China announced on Wednesday it had established a new department to oversee information on the Internet, in a move that could lead to more effective Web censorship.
The announcement came from China’s State Council General Office. The department will carry out policies relating to how information is disseminated over the Internet. This includes supervising the management of Web information, along with Internet news services.
The department will also manage the development of gaming, video and publication industries on the Internet. It will also investigate and prosecute websites for violating laws.
The new department appears to be a move by the Chinese government to unify its enforcement of the Web into one regulatory body. Previously, several different government departments have had certain levels of jurisdiction over the Internet.
But in some instances, this has caused conflicts. In 2009, China’s Ministry of Culture and the General Administration of Press and Publication were caught in a turf war over who had the authority to approve a “World of Warcraft” expansion pack.
In the government’s eyes, these sorts of past disputes have highlighted the need for a strong unifying arm to administer the Internet, said Mark Natkin, managing director of Beijing-based research firm Marbridge Consulting.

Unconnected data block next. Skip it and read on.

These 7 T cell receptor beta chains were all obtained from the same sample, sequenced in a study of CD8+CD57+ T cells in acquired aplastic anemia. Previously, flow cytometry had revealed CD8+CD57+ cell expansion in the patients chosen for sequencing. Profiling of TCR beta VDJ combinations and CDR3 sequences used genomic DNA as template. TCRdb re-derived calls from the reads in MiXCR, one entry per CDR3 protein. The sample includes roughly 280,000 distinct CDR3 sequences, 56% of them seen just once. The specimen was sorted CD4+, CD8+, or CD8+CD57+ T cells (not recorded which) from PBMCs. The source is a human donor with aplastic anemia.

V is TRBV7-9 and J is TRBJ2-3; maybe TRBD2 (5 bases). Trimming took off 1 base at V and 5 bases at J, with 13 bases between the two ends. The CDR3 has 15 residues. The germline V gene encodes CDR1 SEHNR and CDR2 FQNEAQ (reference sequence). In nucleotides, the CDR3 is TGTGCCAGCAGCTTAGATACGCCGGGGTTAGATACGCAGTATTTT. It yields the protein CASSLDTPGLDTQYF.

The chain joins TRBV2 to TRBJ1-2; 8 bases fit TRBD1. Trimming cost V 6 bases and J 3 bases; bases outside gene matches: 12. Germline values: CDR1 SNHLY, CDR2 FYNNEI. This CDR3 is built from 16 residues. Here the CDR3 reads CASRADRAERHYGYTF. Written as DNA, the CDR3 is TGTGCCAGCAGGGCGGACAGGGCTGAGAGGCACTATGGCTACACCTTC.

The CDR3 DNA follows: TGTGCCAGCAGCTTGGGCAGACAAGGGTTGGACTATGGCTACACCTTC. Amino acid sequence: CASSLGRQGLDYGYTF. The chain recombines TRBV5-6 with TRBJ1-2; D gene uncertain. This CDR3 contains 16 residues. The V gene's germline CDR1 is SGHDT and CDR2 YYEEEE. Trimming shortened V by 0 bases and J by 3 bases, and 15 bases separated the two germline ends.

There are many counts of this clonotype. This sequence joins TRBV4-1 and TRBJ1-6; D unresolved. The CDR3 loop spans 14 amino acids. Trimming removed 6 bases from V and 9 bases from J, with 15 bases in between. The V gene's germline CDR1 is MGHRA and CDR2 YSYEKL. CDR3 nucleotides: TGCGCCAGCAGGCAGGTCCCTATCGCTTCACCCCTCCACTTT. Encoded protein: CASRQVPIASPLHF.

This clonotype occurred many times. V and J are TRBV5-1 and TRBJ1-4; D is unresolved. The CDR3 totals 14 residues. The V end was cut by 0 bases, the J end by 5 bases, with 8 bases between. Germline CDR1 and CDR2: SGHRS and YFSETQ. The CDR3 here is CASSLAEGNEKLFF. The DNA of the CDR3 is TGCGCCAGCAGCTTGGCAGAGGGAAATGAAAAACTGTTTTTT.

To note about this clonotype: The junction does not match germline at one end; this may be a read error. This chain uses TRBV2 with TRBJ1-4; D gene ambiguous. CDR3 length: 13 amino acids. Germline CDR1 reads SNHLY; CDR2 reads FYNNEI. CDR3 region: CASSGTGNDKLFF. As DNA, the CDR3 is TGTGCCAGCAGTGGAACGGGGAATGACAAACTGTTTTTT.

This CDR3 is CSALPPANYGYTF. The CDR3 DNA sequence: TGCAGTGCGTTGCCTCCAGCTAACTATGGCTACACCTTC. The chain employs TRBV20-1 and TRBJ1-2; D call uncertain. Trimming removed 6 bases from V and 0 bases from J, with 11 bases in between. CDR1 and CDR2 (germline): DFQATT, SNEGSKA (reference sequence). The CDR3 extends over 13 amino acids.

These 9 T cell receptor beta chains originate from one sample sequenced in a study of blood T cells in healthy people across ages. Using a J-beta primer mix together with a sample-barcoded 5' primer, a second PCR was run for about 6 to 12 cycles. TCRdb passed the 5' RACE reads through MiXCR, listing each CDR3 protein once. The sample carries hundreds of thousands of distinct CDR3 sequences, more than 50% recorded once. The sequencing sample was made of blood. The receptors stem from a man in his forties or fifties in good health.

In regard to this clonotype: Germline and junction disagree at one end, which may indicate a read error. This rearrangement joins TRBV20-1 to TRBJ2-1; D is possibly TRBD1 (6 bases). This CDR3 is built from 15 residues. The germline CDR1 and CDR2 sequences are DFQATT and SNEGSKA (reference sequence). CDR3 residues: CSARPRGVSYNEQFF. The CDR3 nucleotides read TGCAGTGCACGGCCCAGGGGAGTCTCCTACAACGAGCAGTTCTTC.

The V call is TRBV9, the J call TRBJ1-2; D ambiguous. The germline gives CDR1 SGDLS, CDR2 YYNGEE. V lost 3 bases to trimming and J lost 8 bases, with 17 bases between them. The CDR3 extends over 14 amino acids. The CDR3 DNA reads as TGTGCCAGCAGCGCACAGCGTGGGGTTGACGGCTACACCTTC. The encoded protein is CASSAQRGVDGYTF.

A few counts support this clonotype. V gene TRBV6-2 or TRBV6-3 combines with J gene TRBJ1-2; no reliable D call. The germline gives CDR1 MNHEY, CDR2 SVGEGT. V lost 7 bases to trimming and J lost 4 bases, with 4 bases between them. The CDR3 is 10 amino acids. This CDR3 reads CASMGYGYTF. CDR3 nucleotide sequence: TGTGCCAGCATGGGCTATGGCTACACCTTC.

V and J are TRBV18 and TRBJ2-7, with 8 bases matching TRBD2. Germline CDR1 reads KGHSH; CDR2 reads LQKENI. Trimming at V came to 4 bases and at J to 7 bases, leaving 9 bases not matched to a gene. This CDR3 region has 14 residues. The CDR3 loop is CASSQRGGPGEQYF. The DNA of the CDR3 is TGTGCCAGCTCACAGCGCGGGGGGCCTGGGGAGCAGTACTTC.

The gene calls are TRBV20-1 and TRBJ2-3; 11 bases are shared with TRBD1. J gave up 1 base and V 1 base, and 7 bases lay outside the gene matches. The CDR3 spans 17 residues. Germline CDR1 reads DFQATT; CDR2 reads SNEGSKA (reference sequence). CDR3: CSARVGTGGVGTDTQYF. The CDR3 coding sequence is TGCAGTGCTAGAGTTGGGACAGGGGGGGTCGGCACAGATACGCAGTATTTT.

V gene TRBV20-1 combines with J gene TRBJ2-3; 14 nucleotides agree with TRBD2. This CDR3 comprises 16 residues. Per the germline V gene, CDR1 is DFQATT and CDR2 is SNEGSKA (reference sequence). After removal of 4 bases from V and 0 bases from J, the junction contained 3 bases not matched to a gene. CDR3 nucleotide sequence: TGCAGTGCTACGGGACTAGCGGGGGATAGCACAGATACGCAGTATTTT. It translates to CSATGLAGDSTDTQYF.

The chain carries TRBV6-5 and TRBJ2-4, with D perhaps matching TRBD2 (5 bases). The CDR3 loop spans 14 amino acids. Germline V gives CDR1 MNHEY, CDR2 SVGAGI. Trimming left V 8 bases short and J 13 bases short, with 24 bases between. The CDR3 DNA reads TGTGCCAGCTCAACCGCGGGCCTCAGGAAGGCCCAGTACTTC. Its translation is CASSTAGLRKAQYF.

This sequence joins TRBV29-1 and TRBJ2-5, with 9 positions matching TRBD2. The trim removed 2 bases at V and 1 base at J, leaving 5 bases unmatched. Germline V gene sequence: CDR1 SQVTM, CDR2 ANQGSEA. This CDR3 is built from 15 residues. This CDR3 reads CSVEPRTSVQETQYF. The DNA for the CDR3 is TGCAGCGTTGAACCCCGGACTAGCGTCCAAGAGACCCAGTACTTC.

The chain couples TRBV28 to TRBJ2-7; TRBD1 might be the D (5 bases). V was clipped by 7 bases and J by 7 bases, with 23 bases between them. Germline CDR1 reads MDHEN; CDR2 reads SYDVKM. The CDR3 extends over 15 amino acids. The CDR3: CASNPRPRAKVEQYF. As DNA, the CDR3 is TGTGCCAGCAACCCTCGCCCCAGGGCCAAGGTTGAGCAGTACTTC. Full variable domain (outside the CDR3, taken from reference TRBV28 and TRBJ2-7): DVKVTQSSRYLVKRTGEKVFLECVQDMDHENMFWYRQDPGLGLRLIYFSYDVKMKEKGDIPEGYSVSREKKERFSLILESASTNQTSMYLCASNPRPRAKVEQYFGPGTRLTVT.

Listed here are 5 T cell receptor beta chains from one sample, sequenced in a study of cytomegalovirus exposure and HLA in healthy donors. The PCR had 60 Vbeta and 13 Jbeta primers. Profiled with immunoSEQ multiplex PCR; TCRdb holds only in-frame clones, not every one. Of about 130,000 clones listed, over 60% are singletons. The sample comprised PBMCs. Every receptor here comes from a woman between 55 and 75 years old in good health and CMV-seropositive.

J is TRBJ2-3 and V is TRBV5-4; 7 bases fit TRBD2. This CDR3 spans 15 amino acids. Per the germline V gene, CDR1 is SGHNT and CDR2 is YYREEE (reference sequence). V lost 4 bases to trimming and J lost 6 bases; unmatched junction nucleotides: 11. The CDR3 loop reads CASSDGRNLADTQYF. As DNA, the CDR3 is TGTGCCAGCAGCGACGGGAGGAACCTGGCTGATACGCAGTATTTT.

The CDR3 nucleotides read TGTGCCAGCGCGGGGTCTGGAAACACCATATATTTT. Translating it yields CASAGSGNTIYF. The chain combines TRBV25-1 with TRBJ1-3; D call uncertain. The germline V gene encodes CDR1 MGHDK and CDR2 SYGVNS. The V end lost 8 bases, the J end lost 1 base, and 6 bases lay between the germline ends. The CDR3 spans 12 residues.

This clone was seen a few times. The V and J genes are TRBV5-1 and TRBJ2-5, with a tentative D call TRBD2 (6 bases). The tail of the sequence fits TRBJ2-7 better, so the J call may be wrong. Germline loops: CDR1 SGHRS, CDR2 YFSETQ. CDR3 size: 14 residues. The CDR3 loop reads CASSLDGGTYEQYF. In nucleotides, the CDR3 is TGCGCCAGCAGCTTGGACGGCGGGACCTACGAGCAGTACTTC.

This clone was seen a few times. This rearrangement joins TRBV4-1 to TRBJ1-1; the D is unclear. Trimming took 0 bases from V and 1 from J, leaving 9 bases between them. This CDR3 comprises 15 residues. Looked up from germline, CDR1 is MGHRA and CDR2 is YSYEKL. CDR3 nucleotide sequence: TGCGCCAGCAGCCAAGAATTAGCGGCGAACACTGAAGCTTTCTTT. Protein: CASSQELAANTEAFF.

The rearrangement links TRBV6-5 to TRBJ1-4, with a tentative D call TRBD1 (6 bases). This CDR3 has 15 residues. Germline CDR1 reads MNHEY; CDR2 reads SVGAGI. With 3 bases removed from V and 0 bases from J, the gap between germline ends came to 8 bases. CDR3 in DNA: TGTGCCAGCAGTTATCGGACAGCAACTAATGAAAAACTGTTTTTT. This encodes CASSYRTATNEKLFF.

“The new body should allow policy makers and top authorities to better coordinate the various regulatory bodies that oversee the Internet,” he said. “This will allow for tighter regulations of the Internet.”
China is one of the fastest growing Internet markets, with 457 million Web users, according to the China Internet Network Information Center. But in regulating the Internet, the country’s government also strictly polices websites for politically sensitive content.
Facebook, Twitter and YouTube have all been blocked. At the same time, Chinese Internet censors will prevent users from posting or searching for information that’s openly against the government.
In the last months, China’s Web censorship has also increased to new levels, following an anonymous protest call made over the Internet, urging the Chinese people to start a “Jasmine revolution.” Users have been barred from searching for the term “jasmine” on microblogs, while experts have said China is cracking down on human rights activists by blocking Gmail access in the country.